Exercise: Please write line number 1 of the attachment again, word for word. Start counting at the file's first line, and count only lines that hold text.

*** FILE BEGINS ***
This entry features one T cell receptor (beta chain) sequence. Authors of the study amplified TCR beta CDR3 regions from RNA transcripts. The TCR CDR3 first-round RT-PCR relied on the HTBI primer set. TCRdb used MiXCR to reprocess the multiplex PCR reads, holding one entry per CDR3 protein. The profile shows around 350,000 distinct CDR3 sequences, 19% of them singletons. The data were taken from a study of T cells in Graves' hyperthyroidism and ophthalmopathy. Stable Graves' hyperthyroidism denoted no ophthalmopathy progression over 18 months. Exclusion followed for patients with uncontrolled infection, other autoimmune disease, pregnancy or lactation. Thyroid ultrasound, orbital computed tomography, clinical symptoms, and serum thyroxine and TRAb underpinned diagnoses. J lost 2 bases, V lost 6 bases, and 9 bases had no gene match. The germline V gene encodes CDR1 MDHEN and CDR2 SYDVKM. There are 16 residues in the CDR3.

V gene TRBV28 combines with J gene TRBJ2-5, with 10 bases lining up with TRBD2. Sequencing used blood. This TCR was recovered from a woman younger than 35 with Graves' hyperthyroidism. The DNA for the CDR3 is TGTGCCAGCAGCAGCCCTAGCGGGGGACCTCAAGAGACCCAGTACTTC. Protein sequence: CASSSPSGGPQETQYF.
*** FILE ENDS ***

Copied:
This entry features one T cell receptor (beta chain) sequence. Authors of the study amplified TCR beta CDR3 regions from RNA transcripts. The TCR CDR3 first-round RT-PCR relied on the HTBI primer set. TCRdb used MiXCR to reprocess the multiplex PCR reads, holding one entry per CDR3 protein. The profile shows around 350,000 distinct CDR3 sequences, 19% of them singletons. The data were taken from a study of T cells in Graves' hyperthyroidism and ophthalmopathy. Stable Graves' hyperthyroidism denoted no ophthalmopathy progression over 18 months. Exclusion followed for patients with uncontrolled infection, other autoimmune disease, pregnancy or lactation. Thyroid ultrasound, orbital computed tomography, clinical symptoms, and serum thyroxine and TRAb underpinned diagnoses. J lost 2 bases, V lost 6 bases, and 9 bases had no gene match. The germline V gene encodes CDR1 MDHEN and CDR2 SYDVKM. There are 16 residues in the CDR3.